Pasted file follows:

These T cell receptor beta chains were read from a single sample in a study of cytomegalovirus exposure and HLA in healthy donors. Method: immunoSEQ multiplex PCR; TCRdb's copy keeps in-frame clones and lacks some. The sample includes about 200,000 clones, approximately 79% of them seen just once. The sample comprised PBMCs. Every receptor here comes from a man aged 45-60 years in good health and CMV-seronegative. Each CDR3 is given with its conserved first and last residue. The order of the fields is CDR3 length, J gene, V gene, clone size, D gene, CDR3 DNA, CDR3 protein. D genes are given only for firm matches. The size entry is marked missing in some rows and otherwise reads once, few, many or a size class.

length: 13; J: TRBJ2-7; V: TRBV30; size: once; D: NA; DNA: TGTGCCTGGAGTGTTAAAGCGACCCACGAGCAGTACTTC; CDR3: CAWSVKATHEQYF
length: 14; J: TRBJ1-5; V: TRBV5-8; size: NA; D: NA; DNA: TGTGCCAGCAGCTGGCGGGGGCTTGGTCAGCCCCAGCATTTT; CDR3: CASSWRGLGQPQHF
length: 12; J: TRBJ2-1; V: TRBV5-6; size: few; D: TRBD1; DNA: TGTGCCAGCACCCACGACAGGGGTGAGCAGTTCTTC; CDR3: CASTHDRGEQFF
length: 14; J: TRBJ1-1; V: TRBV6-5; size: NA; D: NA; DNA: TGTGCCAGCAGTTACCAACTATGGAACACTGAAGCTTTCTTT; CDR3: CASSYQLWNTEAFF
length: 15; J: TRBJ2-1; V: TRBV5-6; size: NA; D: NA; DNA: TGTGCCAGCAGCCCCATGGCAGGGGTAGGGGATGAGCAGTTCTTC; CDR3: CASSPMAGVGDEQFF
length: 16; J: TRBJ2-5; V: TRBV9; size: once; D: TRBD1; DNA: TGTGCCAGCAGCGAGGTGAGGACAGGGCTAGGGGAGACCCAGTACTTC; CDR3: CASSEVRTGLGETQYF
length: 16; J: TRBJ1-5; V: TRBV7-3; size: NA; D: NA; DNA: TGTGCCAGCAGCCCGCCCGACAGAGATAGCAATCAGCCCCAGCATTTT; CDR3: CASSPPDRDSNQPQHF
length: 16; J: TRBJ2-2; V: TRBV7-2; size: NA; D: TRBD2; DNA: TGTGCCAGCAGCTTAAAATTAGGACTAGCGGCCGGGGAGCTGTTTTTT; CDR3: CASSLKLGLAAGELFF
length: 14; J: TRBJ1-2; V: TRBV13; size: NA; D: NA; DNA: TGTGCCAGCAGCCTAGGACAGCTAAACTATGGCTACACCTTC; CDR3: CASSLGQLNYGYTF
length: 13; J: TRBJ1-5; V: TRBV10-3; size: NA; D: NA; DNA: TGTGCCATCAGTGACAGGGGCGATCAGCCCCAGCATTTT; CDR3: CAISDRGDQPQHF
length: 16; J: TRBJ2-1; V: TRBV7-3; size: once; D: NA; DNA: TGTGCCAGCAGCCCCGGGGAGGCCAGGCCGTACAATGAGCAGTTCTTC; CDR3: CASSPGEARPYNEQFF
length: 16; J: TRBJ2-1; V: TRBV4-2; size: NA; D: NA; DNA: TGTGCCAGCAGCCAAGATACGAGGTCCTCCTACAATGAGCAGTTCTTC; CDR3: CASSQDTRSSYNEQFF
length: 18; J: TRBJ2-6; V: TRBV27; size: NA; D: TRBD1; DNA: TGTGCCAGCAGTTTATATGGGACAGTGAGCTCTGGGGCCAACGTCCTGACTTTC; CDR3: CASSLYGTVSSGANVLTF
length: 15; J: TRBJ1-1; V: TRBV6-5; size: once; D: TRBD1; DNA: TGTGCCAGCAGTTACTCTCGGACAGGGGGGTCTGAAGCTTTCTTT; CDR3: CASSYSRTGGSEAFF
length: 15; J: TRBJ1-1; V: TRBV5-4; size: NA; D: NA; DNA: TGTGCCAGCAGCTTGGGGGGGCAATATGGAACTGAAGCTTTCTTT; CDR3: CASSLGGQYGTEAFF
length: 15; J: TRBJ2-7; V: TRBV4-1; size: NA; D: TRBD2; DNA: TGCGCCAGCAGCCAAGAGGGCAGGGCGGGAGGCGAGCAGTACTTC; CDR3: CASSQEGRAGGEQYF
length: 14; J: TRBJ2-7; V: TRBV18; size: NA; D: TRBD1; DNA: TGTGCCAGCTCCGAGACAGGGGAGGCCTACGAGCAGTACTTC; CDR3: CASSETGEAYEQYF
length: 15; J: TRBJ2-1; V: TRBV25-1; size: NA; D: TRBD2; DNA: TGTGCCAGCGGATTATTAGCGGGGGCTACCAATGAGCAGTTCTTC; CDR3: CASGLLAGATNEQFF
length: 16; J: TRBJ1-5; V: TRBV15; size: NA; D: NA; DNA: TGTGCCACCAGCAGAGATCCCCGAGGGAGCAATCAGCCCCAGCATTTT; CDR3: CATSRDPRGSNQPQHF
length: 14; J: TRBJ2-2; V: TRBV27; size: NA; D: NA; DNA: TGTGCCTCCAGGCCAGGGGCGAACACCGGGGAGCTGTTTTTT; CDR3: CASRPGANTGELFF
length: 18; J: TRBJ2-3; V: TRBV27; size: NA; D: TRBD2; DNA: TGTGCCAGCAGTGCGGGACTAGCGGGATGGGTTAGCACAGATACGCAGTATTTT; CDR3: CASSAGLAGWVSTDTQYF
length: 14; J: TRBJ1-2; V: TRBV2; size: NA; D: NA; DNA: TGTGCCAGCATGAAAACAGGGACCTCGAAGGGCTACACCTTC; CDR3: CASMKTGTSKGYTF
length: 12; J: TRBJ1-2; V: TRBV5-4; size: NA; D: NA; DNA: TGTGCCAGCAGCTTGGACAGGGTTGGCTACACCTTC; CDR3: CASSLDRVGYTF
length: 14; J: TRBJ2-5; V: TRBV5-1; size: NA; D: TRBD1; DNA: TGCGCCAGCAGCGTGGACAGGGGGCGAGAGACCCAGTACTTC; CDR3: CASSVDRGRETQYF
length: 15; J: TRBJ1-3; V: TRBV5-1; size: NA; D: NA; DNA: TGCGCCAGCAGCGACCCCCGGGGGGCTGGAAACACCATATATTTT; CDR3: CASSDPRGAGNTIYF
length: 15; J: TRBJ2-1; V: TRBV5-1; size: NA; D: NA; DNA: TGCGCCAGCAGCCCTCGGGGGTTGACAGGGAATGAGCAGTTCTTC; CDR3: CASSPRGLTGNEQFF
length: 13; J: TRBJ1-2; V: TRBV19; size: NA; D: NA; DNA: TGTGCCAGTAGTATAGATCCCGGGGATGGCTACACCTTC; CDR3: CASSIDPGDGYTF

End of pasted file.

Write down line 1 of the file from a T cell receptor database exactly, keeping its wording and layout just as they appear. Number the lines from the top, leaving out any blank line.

These T cell receptor beta chains were read from a single sample in a study of cytomegalovirus exposure and HLA in healthy donors. Method: immunoSEQ multiplex PCR; TCRdb's copy keeps in-frame clones and lacks some. The sample includes about 200,000 clones, approximately 79% of them seen just once. The sample comprised PBMCs. Every receptor here comes from a man aged 45-60 years in good health and CMV-seronegative. Each CDR3 is given with its conserved first and last residue. The order of the fields is CDR3 length, J gene, V gene, clone size, D gene, CDR3 DNA, CDR3 protein. D genes are given only for firm matches. The size entry is marked missing in some rows and otherwise reads once, few, many or a size class.